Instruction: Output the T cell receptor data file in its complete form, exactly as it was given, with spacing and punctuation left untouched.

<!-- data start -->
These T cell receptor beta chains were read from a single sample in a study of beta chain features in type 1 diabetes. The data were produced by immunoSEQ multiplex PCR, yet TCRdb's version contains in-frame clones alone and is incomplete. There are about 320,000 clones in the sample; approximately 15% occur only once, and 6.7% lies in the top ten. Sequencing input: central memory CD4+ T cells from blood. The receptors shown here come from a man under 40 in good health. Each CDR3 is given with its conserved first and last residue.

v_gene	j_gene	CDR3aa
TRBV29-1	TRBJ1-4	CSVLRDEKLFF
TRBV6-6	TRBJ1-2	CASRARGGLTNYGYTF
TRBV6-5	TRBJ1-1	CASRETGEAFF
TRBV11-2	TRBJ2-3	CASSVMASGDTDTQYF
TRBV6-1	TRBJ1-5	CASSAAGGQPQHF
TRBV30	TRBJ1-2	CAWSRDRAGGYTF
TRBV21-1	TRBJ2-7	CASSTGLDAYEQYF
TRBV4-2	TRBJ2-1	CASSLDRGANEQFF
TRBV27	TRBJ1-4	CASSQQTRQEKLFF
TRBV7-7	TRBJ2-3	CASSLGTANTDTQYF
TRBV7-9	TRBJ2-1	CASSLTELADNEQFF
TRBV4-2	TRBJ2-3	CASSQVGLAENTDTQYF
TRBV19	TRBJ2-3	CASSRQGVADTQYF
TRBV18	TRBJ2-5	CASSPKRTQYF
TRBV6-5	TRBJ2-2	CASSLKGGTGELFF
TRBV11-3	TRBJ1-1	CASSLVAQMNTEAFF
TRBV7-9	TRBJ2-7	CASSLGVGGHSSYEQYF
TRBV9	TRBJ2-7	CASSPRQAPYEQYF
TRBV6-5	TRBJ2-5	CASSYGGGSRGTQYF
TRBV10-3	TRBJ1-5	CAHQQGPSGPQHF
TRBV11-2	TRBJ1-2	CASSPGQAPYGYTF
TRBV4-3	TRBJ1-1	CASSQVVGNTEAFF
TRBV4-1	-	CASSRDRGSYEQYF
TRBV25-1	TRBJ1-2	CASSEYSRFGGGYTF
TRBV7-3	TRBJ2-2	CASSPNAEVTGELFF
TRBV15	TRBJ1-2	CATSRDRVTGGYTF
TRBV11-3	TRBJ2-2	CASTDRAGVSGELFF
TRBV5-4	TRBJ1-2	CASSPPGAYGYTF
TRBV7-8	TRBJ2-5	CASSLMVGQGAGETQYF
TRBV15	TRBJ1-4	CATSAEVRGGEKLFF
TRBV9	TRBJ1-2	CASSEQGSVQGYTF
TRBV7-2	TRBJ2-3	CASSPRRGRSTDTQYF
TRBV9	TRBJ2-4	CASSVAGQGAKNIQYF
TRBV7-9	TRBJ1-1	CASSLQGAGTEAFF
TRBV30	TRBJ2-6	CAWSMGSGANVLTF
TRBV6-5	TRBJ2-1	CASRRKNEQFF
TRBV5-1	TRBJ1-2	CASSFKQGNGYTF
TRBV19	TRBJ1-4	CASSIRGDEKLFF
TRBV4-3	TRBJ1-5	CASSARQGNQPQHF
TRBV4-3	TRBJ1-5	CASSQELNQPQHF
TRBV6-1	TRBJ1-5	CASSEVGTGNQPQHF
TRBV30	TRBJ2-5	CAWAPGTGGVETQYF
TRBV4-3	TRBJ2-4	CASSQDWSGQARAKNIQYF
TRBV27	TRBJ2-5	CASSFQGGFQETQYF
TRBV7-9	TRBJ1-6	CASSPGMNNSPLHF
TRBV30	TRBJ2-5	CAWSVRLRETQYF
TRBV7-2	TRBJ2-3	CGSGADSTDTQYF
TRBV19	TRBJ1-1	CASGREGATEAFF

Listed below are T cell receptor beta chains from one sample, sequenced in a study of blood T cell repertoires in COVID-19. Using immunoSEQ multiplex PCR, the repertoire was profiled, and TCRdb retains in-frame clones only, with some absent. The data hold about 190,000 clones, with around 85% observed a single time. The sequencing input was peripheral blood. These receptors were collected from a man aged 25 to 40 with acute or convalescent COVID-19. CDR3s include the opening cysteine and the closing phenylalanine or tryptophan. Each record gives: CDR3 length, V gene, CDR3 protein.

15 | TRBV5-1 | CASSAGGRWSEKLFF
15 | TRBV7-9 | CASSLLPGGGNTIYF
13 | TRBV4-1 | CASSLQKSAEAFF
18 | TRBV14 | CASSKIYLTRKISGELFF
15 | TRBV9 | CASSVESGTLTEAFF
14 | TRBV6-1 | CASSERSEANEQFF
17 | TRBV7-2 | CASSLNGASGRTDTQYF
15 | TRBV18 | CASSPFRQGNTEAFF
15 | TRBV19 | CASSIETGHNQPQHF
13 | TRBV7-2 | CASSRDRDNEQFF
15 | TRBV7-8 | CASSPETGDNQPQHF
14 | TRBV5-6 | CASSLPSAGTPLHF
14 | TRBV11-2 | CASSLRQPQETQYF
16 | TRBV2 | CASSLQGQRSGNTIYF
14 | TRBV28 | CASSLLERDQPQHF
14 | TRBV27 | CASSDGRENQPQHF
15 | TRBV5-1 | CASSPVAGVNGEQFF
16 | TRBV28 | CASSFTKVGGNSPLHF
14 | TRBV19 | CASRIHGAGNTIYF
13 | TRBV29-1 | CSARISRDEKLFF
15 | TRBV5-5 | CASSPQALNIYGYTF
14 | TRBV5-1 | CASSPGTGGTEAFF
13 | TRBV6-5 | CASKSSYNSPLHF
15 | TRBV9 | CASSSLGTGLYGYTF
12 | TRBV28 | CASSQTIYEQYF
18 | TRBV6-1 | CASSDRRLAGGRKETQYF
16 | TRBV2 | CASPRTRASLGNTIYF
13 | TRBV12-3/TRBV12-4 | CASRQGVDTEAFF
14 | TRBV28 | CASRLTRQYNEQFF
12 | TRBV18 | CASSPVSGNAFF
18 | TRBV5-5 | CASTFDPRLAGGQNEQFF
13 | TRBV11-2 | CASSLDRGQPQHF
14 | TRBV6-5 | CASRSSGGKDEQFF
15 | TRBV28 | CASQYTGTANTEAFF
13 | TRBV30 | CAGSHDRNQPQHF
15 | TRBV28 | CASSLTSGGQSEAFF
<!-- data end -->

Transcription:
These T cell receptor beta chains were read from a single sample in a study of beta chain features in type 1 diabetes. The data were produced by immunoSEQ multiplex PCR, yet TCRdb's version contains in-frame clones alone and is incomplete. There are about 320,000 clones in the sample; approximately 15% occur only once, and 6.7% lies in the top ten. Sequencing input: central memory CD4+ T cells from blood. The receptors shown here come from a man under 40 in good health. Each CDR3 is given with its conserved first and last residue.

v_gene	j_gene	CDR3aa
TRBV29-1	TRBJ1-4	CSVLRDEKLFF
TRBV6-6	TRBJ1-2	CASRARGGLTNYGYTF
TRBV6-5	TRBJ1-1	CASRETGEAFF
TRBV11-2	TRBJ2-3	CASSVMASGDTDTQYF
TRBV6-1	TRBJ1-5	CASSAAGGQPQHF
TRBV30	TRBJ1-2	CAWSRDRAGGYTF
TRBV21-1	TRBJ2-7	CASSTGLDAYEQYF
TRBV4-2	TRBJ2-1	CASSLDRGANEQFF
TRBV27	TRBJ1-4	CASSQQTRQEKLFF
TRBV7-7	TRBJ2-3	CASSLGTANTDTQYF
TRBV7-9	TRBJ2-1	CASSLTELADNEQFF
TRBV4-2	TRBJ2-3	CASSQVGLAENTDTQYF
TRBV19	TRBJ2-3	CASSRQGVADTQYF
TRBV18	TRBJ2-5	CASSPKRTQYF
TRBV6-5	TRBJ2-2	CASSLKGGTGELFF
TRBV11-3	TRBJ1-1	CASSLVAQMNTEAFF
TRBV7-9	TRBJ2-7	CASSLGVGGHSSYEQYF
TRBV9	TRBJ2-7	CASSPRQAPYEQYF
TRBV6-5	TRBJ2-5	CASSYGGGSRGTQYF
TRBV10-3	TRBJ1-5	CAHQQGPSGPQHF
TRBV11-2	TRBJ1-2	CASSPGQAPYGYTF
TRBV4-3	TRBJ1-1	CASSQVVGNTEAFF
TRBV4-1	-	CASSRDRGSYEQYF
TRBV25-1	TRBJ1-2	CASSEYSRFGGGYTF
TRBV7-3	TRBJ2-2	CASSPNAEVTGELFF
TRBV15	TRBJ1-2	CATSRDRVTGGYTF
TRBV11-3	TRBJ2-2	CASTDRAGVSGELFF
TRBV5-4	TRBJ1-2	CASSPPGAYGYTF
TRBV7-8	TRBJ2-5	CASSLMVGQGAGETQYF
TRBV15	TRBJ1-4	CATSAEVRGGEKLFF
TRBV9	TRBJ1-2	CASSEQGSVQGYTF
TRBV7-2	TRBJ2-3	CASSPRRGRSTDTQYF
TRBV9	TRBJ2-4	CASSVAGQGAKNIQYF
TRBV7-9	TRBJ1-1	CASSLQGAGTEAFF
TRBV30	TRBJ2-6	CAWSMGSGANVLTF
TRBV6-5	TRBJ2-1	CASRRKNEQFF
TRBV5-1	TRBJ1-2	CASSFKQGNGYTF
TRBV19	TRBJ1-4	CASSIRGDEKLFF
TRBV4-3	TRBJ1-5	CASSARQGNQPQHF
TRBV4-3	TRBJ1-5	CASSQELNQPQHF
TRBV6-1	TRBJ1-5	CASSEVGTGNQPQHF
TRBV30	TRBJ2-5	CAWAPGTGGVETQYF
TRBV4-3	TRBJ2-4	CASSQDWSGQARAKNIQYF
TRBV27	TRBJ2-5	CASSFQGGFQETQYF
TRBV7-9	TRBJ1-6	CASSPGMNNSPLHF
TRBV30	TRBJ2-5	CAWSVRLRETQYF
TRBV7-2	TRBJ2-3	CGSGADSTDTQYF
TRBV19	TRBJ1-1	CASGREGATEAFF

Listed below are T cell receptor beta chains from one sample, sequenced in a study of blood T cell repertoires in COVID-19. Using immunoSEQ multiplex PCR, the repertoire was profiled, and TCRdb retains in-frame clones only, with some absent. The data hold about 190,000 clones, with around 85% observed a single time. The sequencing input was peripheral blood. These receptors were collected from a man aged 25 to 40 with acute or convalescent COVID-19. CDR3s include the opening cysteine and the closing phenylalanine or tryptophan. Each record gives: CDR3 length, V gene, CDR3 protein.

15 | TRBV5-1 | CASSAGGRWSEKLFF
15 | TRBV7-9 | CASSLLPGGGNTIYF
13 | TRBV4-1 | CASSLQKSAEAFF
18 | TRBV14 | CASSKIYLTRKISGELFF
15 | TRBV9 | CASSVESGTLTEAFF
14 | TRBV6-1 | CASSERSEANEQFF
17 | TRBV7-2 | CASSLNGASGRTDTQYF
15 | TRBV18 | CASSPFRQGNTEAFF
15 | TRBV19 | CASSIETGHNQPQHF
13 | TRBV7-2 | CASSRDRDNEQFF
15 | TRBV7-8 | CASSPETGDNQPQHF
14 | TRBV5-6 | CASSLPSAGTPLHF
14 | TRBV11-2 | CASSLRQPQETQYF
16 | TRBV2 | CASSLQGQRSGNTIYF
14 | TRBV28 | CASSLLERDQPQHF
14 | TRBV27 | CASSDGRENQPQHF
15 | TRBV5-1 | CASSPVAGVNGEQFF
16 | TRBV28 | CASSFTKVGGNSPLHF
14 | TRBV19 | CASRIHGAGNTIYF
13 | TRBV29-1 | CSARISRDEKLFF
15 | TRBV5-5 | CASSPQALNIYGYTF
14 | TRBV5-1 | CASSPGTGGTEAFF
13 | TRBV6-5 | CASKSSYNSPLHF
15 | TRBV9 | CASSSLGTGLYGYTF
12 | TRBV28 | CASSQTIYEQYF
18 | TRBV6-1 | CASSDRRLAGGRKETQYF
16 | TRBV2 | CASPRTRASLGNTIYF
13 | TRBV12-3/TRBV12-4 | CASRQGVDTEAFF
14 | TRBV28 | CASRLTRQYNEQFF
12 | TRBV18 | CASSPVSGNAFF
18 | TRBV5-5 | CASTFDPRLAGGQNEQFF
13 | TRBV11-2 | CASSLDRGQPQHF
14 | TRBV6-5 | CASRSSGGKDEQFF
15 | TRBV28 | CASQYTGTANTEAFF
13 | TRBV30 | CAGSHDRNQPQHF
15 | TRBV28 | CASSLTSGGQSEAFF